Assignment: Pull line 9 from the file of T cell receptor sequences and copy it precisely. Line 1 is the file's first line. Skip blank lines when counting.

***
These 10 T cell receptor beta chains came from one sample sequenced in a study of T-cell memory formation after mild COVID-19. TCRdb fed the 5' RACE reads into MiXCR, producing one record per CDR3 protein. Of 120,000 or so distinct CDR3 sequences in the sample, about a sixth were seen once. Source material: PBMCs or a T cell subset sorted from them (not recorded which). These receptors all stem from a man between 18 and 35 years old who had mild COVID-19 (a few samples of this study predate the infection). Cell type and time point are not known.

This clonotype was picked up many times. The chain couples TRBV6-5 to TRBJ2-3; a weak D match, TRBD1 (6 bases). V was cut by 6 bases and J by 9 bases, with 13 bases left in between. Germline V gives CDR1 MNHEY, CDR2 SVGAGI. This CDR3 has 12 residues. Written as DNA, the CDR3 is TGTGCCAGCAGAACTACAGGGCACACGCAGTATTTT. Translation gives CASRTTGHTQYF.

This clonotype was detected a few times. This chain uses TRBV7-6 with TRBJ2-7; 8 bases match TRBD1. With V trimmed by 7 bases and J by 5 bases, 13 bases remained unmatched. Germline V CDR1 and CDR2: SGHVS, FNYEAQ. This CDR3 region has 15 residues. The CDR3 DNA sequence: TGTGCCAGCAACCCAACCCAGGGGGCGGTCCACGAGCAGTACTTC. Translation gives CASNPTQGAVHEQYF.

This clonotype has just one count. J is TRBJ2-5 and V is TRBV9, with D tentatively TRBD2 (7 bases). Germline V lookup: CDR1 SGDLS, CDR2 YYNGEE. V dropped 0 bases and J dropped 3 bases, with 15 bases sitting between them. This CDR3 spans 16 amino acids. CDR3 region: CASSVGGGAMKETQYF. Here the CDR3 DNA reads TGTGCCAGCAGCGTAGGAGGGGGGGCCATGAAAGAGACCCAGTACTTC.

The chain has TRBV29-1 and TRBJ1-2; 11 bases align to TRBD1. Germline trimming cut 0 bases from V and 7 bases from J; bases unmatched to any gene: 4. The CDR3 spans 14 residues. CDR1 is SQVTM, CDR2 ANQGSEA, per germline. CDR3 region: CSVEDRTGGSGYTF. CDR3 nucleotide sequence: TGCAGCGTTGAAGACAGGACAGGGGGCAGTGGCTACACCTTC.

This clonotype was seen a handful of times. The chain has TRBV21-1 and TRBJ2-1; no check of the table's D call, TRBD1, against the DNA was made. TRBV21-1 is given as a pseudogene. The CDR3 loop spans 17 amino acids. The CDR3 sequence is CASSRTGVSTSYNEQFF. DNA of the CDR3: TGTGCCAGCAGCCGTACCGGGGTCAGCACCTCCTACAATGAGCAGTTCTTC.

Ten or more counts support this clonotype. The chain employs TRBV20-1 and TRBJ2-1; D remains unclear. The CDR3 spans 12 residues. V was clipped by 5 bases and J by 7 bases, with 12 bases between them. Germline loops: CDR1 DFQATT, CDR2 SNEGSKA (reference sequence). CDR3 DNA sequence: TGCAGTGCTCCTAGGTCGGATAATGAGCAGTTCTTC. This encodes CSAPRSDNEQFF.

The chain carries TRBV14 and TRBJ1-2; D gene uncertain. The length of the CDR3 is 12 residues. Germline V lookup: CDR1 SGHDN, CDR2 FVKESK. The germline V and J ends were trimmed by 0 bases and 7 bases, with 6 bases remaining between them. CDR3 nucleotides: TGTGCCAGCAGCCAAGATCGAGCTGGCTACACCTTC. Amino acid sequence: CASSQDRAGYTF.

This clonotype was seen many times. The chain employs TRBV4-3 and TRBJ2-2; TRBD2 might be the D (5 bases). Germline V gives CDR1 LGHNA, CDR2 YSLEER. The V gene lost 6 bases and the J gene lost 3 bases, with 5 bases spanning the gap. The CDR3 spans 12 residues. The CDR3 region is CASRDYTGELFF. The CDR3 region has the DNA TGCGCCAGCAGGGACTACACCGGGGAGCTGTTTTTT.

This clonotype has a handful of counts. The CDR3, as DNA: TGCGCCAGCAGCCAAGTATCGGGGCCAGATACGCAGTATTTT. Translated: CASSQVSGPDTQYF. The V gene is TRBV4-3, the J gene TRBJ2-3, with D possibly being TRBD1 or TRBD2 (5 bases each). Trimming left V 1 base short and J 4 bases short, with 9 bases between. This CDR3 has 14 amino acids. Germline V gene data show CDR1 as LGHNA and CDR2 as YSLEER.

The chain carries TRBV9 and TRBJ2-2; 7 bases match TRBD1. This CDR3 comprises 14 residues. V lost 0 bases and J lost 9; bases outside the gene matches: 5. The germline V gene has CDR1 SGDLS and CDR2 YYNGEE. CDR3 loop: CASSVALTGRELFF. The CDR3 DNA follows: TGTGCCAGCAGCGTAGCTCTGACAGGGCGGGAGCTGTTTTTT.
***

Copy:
This clonotype was seen many times. The chain employs TRBV4-3 and TRBJ2-2; TRBD2 might be the D (5 bases). Germline V gives CDR1 LGHNA, CDR2 YSLEER. The V gene lost 6 bases and the J gene lost 3 bases, with 5 bases spanning the gap. The CDR3 spans 12 residues. The CDR3 region is CASRDYTGELFF. The CDR3 region has the DNA TGCGCCAGCAGGGACTACACCGGGGAGCTGTTTTTT.